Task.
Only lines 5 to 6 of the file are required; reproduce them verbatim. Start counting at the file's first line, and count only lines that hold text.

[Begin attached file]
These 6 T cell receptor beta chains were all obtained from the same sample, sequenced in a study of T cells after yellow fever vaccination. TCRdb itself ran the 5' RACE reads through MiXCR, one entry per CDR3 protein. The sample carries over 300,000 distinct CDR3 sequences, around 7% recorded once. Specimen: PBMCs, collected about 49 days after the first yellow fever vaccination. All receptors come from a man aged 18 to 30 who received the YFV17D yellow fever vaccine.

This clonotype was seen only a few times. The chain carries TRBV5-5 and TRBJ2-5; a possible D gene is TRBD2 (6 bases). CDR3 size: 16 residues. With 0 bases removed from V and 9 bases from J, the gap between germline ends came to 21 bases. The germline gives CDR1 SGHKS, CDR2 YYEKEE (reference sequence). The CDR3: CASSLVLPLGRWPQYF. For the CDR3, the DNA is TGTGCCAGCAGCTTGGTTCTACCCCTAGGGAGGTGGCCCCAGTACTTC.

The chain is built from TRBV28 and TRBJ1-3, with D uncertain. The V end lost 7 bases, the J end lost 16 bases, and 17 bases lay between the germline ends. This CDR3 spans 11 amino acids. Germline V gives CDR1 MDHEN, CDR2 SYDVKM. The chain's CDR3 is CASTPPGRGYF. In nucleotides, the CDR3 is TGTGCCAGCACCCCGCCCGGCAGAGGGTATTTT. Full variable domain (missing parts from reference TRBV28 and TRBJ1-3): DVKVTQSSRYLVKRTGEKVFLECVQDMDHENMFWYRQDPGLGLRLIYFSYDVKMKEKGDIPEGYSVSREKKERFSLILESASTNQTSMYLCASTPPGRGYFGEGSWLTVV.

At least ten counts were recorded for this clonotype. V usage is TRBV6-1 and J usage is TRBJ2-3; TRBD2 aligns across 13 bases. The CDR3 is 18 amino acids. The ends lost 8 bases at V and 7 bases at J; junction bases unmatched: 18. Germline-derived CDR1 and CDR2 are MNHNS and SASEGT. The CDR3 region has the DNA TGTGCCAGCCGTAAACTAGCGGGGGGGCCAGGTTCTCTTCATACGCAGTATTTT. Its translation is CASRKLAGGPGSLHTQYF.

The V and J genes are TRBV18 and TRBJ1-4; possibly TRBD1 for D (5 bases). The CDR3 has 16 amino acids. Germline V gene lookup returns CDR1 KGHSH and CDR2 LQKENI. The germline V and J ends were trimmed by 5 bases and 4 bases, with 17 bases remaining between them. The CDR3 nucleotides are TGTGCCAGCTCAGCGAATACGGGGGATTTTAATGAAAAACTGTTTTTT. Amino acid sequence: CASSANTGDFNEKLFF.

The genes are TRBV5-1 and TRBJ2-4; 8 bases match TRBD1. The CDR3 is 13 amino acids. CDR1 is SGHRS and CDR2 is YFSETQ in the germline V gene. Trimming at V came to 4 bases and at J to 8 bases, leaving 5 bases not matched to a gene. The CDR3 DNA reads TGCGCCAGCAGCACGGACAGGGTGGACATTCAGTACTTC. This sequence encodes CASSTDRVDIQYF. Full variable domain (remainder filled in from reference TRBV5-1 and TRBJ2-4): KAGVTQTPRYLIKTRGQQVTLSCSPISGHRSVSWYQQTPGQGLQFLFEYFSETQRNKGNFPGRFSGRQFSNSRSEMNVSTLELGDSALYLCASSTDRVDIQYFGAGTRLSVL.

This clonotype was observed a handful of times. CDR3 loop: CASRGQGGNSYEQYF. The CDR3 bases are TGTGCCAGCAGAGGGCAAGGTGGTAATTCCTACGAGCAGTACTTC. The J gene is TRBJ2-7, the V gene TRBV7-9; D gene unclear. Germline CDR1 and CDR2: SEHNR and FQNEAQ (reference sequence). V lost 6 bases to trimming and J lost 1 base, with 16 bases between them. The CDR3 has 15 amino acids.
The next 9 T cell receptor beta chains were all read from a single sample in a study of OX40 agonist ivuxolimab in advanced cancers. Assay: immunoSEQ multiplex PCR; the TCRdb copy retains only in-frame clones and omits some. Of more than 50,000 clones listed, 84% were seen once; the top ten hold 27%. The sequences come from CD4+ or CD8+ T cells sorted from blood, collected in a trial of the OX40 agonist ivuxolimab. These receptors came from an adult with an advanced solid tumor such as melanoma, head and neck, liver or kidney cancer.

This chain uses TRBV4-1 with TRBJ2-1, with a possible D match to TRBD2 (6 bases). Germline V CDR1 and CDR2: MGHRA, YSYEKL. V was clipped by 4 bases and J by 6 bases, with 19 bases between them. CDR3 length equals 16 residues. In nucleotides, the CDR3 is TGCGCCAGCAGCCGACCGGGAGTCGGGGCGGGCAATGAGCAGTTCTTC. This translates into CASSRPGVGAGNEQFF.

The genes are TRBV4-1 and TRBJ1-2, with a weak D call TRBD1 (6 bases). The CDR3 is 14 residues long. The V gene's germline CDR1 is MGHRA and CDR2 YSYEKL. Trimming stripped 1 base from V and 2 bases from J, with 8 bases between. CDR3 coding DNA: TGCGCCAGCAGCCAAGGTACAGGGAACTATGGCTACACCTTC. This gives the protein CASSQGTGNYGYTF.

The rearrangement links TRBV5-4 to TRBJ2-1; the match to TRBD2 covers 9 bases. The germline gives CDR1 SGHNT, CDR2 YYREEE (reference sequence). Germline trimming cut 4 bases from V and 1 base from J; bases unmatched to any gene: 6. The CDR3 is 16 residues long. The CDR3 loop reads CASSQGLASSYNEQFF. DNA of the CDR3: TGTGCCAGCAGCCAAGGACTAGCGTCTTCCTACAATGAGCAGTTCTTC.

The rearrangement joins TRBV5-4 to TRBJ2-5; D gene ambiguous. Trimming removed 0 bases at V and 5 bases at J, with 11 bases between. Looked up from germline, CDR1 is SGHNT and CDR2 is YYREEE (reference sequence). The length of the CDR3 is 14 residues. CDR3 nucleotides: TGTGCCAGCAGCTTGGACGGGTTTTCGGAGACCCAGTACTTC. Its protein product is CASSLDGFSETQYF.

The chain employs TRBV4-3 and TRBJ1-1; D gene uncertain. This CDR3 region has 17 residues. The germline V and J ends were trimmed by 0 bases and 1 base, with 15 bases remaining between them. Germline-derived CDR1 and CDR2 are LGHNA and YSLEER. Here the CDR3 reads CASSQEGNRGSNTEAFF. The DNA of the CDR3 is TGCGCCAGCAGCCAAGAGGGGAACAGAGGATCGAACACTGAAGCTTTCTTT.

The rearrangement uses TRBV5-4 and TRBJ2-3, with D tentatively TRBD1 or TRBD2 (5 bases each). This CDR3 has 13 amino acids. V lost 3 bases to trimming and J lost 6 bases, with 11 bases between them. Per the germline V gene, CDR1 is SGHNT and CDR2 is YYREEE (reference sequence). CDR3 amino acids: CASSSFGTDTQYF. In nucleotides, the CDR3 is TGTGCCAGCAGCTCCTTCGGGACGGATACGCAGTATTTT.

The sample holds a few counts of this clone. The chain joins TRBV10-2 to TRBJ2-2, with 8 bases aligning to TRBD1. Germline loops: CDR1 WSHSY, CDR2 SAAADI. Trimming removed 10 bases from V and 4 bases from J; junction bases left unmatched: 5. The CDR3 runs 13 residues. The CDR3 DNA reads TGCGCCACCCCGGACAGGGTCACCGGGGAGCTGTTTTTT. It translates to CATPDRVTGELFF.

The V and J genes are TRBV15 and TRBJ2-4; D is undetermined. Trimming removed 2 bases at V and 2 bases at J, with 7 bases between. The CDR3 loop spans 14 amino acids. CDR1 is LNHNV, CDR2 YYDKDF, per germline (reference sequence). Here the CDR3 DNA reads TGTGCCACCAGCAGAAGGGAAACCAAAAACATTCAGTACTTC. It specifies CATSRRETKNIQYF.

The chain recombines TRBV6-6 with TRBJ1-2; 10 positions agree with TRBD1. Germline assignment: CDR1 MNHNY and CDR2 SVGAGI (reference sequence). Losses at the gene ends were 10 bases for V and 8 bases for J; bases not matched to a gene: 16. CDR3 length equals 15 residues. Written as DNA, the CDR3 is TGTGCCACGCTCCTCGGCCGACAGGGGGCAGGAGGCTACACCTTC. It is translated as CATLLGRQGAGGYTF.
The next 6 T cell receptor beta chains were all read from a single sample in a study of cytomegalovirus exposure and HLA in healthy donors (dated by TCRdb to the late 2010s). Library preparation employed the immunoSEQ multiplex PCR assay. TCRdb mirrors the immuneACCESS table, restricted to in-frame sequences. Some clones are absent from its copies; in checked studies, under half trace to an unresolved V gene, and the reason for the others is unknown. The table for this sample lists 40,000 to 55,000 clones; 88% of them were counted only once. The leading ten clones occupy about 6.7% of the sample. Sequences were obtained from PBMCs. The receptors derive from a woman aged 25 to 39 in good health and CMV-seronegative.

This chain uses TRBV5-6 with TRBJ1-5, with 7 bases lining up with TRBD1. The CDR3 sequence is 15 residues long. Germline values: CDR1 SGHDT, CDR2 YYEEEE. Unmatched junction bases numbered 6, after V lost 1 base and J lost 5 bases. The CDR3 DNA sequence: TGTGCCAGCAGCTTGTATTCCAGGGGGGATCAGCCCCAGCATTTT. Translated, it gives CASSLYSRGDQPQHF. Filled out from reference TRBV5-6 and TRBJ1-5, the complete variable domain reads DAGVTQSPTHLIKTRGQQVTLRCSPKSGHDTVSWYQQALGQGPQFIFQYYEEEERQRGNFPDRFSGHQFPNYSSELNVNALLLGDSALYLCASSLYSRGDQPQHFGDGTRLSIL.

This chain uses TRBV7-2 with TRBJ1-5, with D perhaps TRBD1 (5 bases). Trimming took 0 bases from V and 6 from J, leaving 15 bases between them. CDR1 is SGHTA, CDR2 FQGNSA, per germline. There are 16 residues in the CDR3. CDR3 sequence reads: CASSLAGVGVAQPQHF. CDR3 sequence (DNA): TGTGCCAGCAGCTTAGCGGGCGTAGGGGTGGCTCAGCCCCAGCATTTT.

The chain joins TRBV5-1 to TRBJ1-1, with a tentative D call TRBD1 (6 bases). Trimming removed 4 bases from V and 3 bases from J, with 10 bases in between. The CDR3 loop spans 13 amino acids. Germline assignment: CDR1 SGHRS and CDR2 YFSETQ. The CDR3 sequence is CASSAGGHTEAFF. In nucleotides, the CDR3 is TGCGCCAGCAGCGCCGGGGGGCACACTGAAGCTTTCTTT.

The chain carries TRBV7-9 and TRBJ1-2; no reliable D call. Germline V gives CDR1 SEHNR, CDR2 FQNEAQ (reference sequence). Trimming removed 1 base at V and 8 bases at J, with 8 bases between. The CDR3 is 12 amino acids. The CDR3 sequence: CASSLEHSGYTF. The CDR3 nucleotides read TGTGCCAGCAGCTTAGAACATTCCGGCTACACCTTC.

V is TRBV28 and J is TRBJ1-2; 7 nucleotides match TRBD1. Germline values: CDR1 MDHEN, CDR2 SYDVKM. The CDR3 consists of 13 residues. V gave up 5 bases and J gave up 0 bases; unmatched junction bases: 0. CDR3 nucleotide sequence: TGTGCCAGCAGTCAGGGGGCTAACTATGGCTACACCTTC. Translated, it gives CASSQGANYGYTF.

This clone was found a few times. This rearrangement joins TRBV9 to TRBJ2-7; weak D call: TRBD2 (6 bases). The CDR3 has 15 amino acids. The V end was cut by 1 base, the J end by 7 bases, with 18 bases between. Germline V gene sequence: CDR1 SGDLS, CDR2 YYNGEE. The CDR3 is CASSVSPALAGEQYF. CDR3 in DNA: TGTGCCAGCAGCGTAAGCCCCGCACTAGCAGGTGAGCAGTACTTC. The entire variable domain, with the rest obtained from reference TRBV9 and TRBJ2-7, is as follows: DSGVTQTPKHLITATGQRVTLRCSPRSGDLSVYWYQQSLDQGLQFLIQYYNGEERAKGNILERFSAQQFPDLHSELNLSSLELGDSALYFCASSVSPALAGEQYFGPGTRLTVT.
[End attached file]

The V and J genes are TRBV18 and TRBJ1-4; possibly TRBD1 for D (5 bases). The CDR3 has 16 amino acids. Germline V gene lookup returns CDR1 KGHSH and CDR2 LQKENI. The germline V and J ends were trimmed by 5 bases and 4 bases, with 17 bases remaining between them. The CDR3 nucleotides are TGTGCCAGCTCAGCGAATACGGGGGATTTTAATGAAAAACTGTTTTTT. Amino acid sequence: CASSANTGDFNEKLFF.

The genes are TRBV5-1 and TRBJ2-4; 8 bases match TRBD1. The CDR3 is 13 amino acids. CDR1 is SGHRS and CDR2 is YFSETQ in the germline V gene. Trimming at V came to 4 bases and at J to 8 bases, leaving 5 bases not matched to a gene. The CDR3 DNA reads TGCGCCAGCAGCACGGACAGGGTGGACATTCAGTACTTC. This sequence encodes CASSTDRVDIQYF. Full variable domain (remainder filled in from reference TRBV5-1 and TRBJ2-4): KAGVTQTPRYLIKTRGQQVTLSCSPISGHRSVSWYQQTPGQGLQFLFEYFSETQRNKGNFPGRFSGRQFSNSRSEMNVSTLELGDSALYLCASSTDRVDIQYFGAGTRLSVL.